Another phenomenon that we will draw your attention to here is that Bessvatnet lake is crystal clear and blue in colour whilst Gjende shines through with its characteristic emerald-green glacial colour. The reason for this is Memuru, the river which brings large quantities of earth, clay and stone from the glacier in to the lake.
This gorge, where the River Sjoa gushes round whirlpools and rapids, is well known in legend. The name "Ridderspranget" means "Rider´s Leap", and is derived from the story of the Valdres horseman Sigvat Kvie, who, after stealing a bride at Sandbu in Vågå, fled over this gorge with the beautiful maiden "Skårvangssola" in his arms. The Sandbu horseman Ivar Gjesling was close on their heels with his men.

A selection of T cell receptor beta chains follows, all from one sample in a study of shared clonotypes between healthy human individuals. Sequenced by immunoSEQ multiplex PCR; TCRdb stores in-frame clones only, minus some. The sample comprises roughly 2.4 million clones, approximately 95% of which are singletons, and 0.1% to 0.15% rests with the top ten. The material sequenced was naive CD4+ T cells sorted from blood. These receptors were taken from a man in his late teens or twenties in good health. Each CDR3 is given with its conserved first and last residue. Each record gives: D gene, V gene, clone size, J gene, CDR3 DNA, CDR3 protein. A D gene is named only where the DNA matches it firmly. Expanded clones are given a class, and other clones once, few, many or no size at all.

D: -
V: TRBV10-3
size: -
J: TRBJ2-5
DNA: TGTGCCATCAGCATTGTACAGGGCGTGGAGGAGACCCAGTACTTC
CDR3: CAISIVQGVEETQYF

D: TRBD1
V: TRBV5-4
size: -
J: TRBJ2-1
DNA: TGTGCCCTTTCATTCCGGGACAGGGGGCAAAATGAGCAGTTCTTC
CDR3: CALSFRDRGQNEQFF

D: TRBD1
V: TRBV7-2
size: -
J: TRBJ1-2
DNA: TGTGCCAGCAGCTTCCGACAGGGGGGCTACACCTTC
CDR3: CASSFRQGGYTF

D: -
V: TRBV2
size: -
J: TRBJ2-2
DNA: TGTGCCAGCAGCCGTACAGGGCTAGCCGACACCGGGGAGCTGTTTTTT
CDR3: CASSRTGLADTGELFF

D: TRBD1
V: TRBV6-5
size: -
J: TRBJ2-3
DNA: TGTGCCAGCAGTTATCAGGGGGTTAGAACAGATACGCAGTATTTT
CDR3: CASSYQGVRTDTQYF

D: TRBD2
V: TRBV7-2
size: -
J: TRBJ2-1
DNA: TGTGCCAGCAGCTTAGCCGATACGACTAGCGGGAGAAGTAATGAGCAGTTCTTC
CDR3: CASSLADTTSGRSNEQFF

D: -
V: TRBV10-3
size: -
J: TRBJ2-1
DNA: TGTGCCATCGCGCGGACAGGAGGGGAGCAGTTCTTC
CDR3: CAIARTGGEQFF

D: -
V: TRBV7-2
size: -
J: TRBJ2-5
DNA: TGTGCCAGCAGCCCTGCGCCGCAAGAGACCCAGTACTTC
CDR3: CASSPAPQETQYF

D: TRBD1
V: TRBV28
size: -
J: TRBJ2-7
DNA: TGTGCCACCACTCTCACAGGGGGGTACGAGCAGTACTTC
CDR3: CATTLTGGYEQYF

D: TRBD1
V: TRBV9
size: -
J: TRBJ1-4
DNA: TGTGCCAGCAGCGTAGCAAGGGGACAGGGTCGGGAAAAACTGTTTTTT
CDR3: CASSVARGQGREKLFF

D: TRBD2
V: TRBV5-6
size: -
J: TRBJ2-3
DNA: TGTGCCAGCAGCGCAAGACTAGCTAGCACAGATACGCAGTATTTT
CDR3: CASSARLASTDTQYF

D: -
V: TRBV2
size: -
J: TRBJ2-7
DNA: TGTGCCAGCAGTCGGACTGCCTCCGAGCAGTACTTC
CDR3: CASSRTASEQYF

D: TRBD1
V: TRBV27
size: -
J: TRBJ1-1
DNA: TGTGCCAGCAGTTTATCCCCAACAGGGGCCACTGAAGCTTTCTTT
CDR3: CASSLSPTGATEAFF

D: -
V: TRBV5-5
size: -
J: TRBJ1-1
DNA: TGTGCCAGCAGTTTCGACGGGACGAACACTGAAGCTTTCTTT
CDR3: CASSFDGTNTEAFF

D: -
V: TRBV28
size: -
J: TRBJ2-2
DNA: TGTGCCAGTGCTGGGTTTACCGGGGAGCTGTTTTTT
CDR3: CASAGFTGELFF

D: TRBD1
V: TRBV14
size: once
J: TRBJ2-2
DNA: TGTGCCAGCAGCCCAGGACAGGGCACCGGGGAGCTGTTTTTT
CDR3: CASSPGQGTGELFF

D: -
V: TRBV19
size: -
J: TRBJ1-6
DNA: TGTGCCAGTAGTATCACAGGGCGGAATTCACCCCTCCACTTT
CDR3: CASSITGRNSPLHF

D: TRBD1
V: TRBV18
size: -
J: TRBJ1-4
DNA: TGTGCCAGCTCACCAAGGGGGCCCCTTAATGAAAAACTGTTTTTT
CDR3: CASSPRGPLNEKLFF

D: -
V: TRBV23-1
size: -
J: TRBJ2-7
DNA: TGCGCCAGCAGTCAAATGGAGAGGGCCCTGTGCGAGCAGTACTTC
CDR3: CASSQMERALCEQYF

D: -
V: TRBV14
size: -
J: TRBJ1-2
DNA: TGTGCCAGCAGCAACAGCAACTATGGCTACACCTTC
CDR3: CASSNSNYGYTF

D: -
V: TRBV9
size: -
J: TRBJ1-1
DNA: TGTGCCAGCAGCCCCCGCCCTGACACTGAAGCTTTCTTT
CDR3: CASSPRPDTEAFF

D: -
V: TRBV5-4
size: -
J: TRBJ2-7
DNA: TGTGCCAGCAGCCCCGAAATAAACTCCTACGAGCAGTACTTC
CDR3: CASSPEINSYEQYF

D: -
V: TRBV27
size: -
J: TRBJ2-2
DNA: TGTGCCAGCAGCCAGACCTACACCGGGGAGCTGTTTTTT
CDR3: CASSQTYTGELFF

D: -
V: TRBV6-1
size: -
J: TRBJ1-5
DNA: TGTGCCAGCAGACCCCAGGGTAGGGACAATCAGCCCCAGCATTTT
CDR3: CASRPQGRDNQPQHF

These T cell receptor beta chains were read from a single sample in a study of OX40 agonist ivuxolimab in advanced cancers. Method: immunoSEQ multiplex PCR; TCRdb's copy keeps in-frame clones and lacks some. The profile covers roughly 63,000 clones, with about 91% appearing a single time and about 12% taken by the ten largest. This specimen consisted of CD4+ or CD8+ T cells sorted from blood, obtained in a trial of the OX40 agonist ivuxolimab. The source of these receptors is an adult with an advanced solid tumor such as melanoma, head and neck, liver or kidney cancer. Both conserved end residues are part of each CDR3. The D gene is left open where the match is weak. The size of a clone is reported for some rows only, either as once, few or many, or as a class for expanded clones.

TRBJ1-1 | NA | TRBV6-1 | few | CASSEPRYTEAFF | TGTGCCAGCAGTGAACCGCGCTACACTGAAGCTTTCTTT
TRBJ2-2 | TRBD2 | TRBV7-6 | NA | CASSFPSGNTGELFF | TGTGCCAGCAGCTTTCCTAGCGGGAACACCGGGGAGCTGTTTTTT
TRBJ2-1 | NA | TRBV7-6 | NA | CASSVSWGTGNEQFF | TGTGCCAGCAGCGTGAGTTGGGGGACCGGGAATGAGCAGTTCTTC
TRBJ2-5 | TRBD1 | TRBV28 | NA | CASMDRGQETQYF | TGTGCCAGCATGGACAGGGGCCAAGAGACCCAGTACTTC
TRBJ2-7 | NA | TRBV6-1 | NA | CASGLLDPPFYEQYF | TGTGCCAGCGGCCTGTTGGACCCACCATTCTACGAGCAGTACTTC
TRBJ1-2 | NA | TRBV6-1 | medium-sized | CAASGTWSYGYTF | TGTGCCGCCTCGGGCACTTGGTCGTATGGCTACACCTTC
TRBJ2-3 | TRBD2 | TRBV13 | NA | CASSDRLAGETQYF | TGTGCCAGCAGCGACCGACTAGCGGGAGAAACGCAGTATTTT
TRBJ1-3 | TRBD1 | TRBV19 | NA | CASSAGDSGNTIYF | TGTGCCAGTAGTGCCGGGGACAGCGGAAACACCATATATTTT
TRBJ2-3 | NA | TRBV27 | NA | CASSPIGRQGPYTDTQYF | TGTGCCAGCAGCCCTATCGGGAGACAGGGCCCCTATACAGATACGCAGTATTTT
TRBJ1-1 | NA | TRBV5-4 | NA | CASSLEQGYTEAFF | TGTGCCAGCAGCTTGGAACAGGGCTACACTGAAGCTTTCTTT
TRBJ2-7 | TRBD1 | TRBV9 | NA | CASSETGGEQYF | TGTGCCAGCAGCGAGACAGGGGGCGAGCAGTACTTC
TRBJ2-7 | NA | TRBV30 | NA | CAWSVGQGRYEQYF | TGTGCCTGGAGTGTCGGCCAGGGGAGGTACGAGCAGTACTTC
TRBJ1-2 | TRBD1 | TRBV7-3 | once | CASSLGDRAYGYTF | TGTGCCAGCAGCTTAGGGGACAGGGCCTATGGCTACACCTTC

To show what would happen to anyone who attempted to take him, Kvie pushed one of his own men down into the waterfall. According to the story, Sigvat Kvie subsequently had to pay compensation for the theft of the bride. Ridderspranget is easy to get to, with a driveable road which turns off road 51, 5 km south of Randsverk. From the car park it is only a short walk to the gorge. Please don´t try to jump across the gorge. It is highly dangerous!
THE LYSEFJORD MOUNTAINS
The famous, 40 km long Lysefjord, surrounded by impressive mountains carved out during the Ice Age is the dominant feature of Forsand. Ferries and sightseeing boats call on many of the exiting towns and villages along the fjord.
The Pulpit Rock